chapel was leased to John Wesley in 1758 at the time that he was riding through East Anglia. Indeed in his Journal entry for April 1759 he writes:
Sun. 25. - I rode to Forncet, twelve miles from Norwich, where also was a building of James Wheatley's, which without my desire, he had included in the lease. We found William Cudworth had preached there in the morning. It was exceeding good for my sense of honour to come just after him. The people looked as direful upon me, as if it had been Satan in person. However they flocked from all parts, so that the Tabernacle would not near contain them. I preached about two: God bare witness to his truth, and many were cut to the heart. After preaching I found Mr. Cudworth sitting in the pulpit behind me, whom I quietly and silently passed by. About six I preached at the Tabernacle in Norwich........
It evokes a remarkable scene for this rural backwater. An enormous crowd of folk must have gathered to hear this 'incomer' speak and see how their local 'minister' would react. It would seem that Cudworth gave him the cold shoulder and that Wesley's peroration had certainly some effect on the sensibilities of those present.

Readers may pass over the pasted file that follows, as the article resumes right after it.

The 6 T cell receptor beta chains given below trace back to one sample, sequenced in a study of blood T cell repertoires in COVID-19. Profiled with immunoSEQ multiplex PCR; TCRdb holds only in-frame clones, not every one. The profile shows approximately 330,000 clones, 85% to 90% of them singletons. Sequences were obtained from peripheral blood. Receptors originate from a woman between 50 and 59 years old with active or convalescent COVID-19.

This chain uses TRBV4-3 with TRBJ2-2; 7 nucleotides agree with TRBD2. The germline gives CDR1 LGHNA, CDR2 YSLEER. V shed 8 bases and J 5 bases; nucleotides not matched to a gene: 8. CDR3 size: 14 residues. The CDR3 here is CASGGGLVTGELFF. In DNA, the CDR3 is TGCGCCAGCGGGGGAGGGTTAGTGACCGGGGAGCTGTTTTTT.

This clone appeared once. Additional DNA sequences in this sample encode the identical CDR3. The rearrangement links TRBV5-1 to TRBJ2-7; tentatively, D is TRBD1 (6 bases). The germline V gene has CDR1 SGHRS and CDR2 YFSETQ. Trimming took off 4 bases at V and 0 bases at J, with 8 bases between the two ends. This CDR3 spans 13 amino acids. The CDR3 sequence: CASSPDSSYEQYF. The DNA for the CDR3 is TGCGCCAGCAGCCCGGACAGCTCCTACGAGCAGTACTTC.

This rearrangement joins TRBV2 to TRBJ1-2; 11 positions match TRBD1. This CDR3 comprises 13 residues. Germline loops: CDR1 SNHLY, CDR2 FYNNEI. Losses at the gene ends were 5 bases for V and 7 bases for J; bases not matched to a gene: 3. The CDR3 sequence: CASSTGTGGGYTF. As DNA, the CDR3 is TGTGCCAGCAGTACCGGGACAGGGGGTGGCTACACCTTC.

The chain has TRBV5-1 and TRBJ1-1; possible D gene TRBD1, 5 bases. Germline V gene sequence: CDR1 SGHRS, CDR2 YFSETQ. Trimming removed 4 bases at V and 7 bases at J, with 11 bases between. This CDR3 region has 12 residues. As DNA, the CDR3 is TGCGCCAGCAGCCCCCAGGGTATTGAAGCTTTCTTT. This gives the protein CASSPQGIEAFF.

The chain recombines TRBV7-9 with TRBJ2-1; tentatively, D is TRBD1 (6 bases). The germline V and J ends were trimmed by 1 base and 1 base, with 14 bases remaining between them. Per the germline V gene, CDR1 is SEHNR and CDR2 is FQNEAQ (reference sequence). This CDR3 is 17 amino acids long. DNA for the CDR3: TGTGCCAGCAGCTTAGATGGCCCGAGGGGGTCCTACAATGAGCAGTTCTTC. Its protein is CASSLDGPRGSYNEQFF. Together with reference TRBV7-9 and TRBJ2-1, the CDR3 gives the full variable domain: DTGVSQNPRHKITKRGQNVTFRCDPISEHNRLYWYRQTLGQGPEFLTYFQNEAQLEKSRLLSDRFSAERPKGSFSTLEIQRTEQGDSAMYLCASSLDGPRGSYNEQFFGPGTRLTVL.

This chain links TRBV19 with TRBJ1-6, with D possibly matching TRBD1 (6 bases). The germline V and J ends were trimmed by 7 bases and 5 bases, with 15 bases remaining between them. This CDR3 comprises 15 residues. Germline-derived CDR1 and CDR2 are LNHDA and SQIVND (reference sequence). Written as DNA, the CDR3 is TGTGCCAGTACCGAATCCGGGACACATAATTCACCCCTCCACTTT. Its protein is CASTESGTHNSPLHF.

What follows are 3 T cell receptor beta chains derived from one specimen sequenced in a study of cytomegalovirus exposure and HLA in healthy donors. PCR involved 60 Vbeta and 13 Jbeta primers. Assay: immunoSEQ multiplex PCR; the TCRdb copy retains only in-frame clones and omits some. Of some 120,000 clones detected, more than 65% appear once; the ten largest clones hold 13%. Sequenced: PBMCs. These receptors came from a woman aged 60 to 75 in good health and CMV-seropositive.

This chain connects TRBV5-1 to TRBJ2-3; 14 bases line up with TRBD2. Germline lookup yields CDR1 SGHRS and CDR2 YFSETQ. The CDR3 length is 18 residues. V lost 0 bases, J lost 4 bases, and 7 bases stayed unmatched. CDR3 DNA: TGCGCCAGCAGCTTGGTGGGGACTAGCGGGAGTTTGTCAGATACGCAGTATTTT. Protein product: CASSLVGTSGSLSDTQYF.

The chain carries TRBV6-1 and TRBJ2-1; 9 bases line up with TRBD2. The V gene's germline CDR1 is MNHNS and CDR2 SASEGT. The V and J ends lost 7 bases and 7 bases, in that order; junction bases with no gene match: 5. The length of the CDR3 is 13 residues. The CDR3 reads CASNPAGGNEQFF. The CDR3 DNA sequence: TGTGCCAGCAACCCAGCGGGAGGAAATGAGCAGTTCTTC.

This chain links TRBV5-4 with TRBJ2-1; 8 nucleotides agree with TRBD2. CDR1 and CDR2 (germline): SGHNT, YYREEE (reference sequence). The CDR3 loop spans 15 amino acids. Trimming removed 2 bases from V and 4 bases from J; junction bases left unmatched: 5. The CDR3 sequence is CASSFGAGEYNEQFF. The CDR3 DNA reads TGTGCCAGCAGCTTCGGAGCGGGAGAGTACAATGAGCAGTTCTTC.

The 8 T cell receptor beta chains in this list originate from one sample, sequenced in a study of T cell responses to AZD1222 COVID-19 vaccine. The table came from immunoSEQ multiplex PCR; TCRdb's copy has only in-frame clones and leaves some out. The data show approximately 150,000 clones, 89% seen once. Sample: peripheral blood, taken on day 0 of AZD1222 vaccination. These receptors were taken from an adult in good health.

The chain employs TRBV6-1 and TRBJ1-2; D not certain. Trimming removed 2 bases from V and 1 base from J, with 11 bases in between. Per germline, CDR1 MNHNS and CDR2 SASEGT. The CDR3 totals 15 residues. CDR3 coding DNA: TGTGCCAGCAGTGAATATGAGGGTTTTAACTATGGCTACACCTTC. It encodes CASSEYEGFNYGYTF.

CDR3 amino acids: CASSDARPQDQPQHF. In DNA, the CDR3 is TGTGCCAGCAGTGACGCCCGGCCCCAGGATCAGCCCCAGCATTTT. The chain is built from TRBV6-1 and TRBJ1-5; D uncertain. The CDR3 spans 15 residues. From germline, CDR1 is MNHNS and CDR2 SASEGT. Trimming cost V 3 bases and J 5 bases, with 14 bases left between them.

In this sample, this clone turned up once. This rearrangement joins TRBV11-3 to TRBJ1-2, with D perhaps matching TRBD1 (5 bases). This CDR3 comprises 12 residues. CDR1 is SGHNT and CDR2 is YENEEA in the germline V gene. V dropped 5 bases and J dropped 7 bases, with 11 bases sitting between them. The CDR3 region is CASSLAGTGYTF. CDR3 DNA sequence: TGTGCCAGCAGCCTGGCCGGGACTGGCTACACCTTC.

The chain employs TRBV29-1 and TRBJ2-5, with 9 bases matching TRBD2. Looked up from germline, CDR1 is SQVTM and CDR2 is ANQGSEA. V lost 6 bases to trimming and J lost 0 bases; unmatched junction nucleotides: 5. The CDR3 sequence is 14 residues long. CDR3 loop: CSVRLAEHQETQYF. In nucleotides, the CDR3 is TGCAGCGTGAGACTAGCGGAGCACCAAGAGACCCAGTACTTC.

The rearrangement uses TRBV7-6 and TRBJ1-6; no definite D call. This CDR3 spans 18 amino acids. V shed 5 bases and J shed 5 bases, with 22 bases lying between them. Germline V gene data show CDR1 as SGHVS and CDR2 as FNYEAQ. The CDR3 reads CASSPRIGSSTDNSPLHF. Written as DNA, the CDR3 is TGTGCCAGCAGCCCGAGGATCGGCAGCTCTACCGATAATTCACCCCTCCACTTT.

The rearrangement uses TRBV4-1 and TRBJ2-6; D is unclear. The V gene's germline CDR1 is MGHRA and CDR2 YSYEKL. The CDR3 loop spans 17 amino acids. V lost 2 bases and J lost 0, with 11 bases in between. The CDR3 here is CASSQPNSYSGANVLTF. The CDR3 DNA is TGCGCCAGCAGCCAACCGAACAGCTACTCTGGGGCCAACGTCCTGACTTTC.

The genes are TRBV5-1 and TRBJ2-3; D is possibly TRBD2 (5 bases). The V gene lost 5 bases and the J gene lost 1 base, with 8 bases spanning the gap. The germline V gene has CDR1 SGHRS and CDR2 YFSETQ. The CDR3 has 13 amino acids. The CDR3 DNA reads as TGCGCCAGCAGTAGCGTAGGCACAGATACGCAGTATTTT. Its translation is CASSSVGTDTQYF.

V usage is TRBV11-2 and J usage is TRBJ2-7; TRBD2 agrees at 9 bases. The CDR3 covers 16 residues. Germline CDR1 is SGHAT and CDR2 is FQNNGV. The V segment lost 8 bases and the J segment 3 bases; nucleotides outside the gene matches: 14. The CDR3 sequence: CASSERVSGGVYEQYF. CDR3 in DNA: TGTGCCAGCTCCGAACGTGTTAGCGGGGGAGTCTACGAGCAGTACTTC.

The building was originally constructed of clay lump, which unless well-tended will deteriorate. The 19th century minister, George Maddeys, was very conscious of this and therefore in 1875 he set about instigating a restoration of the fabric ; the major undertaking was the application of brickwork facing to the whole building. Inside there is an ornamental ceiling rose, identical in style to that in the present Methodist Church (built in 1865) nearby.